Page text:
paxlovid pfizer
Responding to reports of patients relapsing after completing a five-day course of Paxlovid, Pfizer CEO Albert Bourla suggested patients just take more, prompting a rebuke from a U.S. Food and Drug Administration official.

National Institutes of Health (NIH) researchers said they will investigate how often and why coronavirus levels rebound in some patients who complete a five-day course of Pfizer's COVID-19 antiviral pill, Paxlovid.

"It is a priority," Clifford Lane, deputy director for clinical research at the National Institute of Allergy and Infectious Diseases, told Bloomberg. It's "a pretty urgent thing for us to get a handle on."

Lane said the agency is discussing with scientists at the Centers for Disease Control and Prevention possible epidemiological and clinical studies to examine post-Paxlovid rebound.

In response to reports of patients relapsing after taking Paxlovid, Pfizer CEO Albert Bourla on Tuesday suggested they take more of the treatment, contrary to the established protocol.

Bourla's comment prompted a U.S. Food and Drug Administration (FDA) official on Wednesday to contradict Bourla, FiercePharma reported.

John Farley, M.D., director of the Office of Infectious Diseases, in the FDA Updates on Paxlovid for Health Care Providers wrote:

"There is no evidence of benefit at this time for a longer course of treatment (e.g., 10 days rather than the 5 days recommended in the Provider Fact Sheet for Paxlovid) or repeating a treatment course of Paxlovid in patients with recurrent COVID-19 symptoms following completion of a treatment course."

Bloomberg and ABC News reported on accounts of viral rebound after treatment with Paxlovid that were posted on social media or described by physicians and patients.

People described feeling better rapidly after starting the five-day course of Paxlovid, testing negative on a rapid test after treatment and resuming normal activities, only to have their symptoms come roaring back within days of their last dose. Some patients tested positive again.

The only case of viral rebound reported in the medical literature so far is a preprint study released April 26.

Pfizer last week issued a press release stating Paxlovid did not prevent COVID-19 infection in people who were exposed to a household member infected with the virus.

The FDA in December 2021, granted Emergency Use Authorization (EUA) for Paxlovid, a combination of nirmatrelvir and ritonavir tablets, for patients at high risk of progressing to severe COVID-19.

This EUA was based on Pfizer's Phase 2-3 double-blind, randomized, controlled trial. Participants were included in the trial if they had symptomatic COVID-19, were unvaccinated, were not hospitalized, were adults and were at high risk for progression to severe COVID-19.

The trial data, recently published in The New England Journal of Medicine, showed an 89% relative risk reduction of progression to severe COVID-19 for this high-risk group, meaning, those in the trial who took a five-day course of Paxlovid had a lower risk of progressing to severe COVID-19.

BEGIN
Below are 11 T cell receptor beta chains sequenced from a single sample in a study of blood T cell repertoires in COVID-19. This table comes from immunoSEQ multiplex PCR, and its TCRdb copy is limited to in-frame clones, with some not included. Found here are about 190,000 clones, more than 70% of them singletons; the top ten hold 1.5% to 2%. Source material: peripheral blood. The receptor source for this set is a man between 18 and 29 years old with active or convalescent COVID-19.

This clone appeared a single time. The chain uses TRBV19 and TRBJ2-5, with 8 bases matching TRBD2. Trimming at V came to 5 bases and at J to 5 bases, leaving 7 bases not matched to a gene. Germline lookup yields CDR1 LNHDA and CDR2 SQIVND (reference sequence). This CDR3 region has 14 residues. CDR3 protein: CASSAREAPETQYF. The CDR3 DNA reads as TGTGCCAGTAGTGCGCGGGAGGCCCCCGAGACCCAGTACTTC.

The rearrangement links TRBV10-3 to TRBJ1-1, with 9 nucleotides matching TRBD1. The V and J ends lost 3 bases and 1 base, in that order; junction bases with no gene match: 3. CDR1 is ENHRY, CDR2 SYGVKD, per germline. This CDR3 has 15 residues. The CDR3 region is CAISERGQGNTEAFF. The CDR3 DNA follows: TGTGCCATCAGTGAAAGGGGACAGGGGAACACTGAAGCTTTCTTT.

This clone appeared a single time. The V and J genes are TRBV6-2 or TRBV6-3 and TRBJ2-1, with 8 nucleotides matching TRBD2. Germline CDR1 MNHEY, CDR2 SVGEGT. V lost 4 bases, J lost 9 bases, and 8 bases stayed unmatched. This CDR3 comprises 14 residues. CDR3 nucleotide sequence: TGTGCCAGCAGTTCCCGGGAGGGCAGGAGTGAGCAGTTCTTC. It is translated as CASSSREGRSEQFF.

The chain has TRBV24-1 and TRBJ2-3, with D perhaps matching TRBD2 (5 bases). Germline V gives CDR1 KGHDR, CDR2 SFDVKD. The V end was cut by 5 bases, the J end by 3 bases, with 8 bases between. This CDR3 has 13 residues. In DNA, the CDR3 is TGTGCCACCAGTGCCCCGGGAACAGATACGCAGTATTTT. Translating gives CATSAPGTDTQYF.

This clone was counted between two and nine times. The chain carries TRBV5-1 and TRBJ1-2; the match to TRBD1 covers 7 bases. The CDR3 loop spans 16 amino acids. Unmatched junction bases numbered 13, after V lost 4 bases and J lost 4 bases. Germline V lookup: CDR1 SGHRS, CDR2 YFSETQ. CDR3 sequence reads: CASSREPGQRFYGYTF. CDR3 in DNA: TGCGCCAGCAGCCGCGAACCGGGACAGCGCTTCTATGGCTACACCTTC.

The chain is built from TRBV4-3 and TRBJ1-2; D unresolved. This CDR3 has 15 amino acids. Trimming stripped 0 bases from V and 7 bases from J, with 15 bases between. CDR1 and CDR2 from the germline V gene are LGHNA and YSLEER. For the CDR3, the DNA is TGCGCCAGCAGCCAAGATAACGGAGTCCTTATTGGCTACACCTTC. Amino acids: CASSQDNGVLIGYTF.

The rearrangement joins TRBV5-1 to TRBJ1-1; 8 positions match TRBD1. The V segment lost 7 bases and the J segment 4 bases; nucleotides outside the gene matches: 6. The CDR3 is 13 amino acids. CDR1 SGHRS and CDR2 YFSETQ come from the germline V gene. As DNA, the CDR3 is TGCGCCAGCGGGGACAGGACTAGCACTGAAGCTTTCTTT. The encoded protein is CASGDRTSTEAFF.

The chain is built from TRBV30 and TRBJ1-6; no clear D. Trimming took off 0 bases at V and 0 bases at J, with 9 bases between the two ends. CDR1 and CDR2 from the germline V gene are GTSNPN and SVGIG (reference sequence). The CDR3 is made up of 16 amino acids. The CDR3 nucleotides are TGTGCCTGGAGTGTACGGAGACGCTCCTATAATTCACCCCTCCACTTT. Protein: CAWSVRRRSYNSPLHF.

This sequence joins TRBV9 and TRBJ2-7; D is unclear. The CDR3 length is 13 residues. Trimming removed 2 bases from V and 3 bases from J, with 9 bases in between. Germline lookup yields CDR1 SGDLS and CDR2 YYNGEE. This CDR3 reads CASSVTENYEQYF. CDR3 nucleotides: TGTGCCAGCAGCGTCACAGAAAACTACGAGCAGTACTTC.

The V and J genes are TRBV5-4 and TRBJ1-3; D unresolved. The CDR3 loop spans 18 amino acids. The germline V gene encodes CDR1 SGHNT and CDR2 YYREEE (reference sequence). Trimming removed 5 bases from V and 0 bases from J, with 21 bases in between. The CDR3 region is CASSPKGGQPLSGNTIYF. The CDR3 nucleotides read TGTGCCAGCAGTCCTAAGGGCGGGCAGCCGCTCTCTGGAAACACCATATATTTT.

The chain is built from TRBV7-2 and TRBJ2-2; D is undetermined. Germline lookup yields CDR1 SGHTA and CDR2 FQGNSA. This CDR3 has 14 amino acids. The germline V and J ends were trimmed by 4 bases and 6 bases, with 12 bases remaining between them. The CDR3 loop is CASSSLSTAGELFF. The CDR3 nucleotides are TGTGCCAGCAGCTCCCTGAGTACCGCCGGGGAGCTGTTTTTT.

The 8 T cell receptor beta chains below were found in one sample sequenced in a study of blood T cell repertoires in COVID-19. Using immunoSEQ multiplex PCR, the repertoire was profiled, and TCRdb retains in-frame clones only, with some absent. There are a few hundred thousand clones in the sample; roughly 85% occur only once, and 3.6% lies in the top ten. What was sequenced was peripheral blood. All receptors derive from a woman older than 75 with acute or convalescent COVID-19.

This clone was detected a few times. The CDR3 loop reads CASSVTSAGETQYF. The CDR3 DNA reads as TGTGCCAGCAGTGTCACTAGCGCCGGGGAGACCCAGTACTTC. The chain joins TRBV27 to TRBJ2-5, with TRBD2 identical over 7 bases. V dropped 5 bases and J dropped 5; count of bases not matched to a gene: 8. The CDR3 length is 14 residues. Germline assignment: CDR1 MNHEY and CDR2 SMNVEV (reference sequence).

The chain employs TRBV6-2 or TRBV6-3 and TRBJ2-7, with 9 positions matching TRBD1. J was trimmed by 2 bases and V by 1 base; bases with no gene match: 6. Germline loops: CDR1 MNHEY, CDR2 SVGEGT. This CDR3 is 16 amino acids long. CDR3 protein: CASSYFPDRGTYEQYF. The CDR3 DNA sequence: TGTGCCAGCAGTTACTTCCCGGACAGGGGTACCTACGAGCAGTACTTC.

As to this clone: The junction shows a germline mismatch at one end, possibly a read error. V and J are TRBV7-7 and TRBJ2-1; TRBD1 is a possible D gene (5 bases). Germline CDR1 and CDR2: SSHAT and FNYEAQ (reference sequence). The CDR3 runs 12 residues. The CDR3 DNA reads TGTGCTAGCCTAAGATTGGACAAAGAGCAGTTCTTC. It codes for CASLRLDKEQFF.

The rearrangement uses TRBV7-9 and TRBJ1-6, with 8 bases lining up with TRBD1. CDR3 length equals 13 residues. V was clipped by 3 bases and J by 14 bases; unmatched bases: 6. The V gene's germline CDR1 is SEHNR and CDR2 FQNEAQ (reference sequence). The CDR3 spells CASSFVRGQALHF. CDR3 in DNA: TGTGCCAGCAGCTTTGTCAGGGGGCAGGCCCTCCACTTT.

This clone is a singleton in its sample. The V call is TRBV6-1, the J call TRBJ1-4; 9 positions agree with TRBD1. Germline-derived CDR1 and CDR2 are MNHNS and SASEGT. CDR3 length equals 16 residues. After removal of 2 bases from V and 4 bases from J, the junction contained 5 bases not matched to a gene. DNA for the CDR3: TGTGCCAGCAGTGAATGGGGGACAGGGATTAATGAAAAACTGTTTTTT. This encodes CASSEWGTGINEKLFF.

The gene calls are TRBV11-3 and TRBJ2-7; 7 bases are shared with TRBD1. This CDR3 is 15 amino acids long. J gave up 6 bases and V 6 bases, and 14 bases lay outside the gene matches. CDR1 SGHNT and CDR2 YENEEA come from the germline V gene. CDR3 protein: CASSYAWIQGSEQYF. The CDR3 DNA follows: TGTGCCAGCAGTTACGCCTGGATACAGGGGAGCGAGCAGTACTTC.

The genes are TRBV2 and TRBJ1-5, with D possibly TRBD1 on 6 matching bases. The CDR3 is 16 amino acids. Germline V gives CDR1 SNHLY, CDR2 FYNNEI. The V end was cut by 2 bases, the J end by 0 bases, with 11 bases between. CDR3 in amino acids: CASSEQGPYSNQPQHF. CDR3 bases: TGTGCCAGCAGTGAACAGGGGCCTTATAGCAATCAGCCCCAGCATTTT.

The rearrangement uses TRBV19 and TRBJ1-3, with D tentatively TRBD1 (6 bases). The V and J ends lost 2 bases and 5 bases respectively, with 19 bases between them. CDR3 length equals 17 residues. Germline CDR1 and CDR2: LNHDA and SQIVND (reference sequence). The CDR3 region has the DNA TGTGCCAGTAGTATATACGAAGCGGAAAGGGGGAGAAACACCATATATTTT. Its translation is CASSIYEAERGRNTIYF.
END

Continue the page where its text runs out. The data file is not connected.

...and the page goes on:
However, for those who were already immune to COVID-19, the absolute risk reduction was about 1%.

On the basis of the Pfizer trial data, President Biden in March announced the "Test to Treat" initiative, a plan that allows Americans who test positive for COVID-19 at a pharmacy to get free antiviral pills immediately, including Paxlovid.

The Paxlovid EUA is for high-risk people. In the Test to Treat centers, patients are instructed to bring a list of medications with them and to ask the healthcare provider at the center if they are eligible for oral antiviral treatment.

The Test to Treat healthcare provider will then decide if the patient is at high risk.

As reported in The Defender, the taxpayer-funded initiative is a huge windfall for Pfizer, especially coming on top of the multi-billion-dollar government contracts for the drugmaker's COVID-19 vaccine.

John Campbell, Ph.D., in the video below pointed out that Pfizer's Paxlovid trial took place from mid-July to early December 2021, when the Delta variant was dominant.

The time period during which the trial occurred also is when fewer people had naturally acquired or vaccine-induced immunity to COVID-19, raising questions about whether the $530 five-day treatment is even effective against the newer variants predominant today.

The FDA granted the EUA for children 12 and older and for COVID-19-vaccinated people — even though both groups were excluded from the clinical trials.

Despite concerns about viral rebound, Pfizer executives said the use of Paxlovid has increased by nearly 10-fold in recent weeks, as infection rates across the U.S. rise.

Pfizer foresees $54 billion in global sales this year — $32 billion from its COVID-19 vaccine and $22 billion from Paxlovid.

Julie Comber, Ph.D. is a freelance science reporter for The Defender.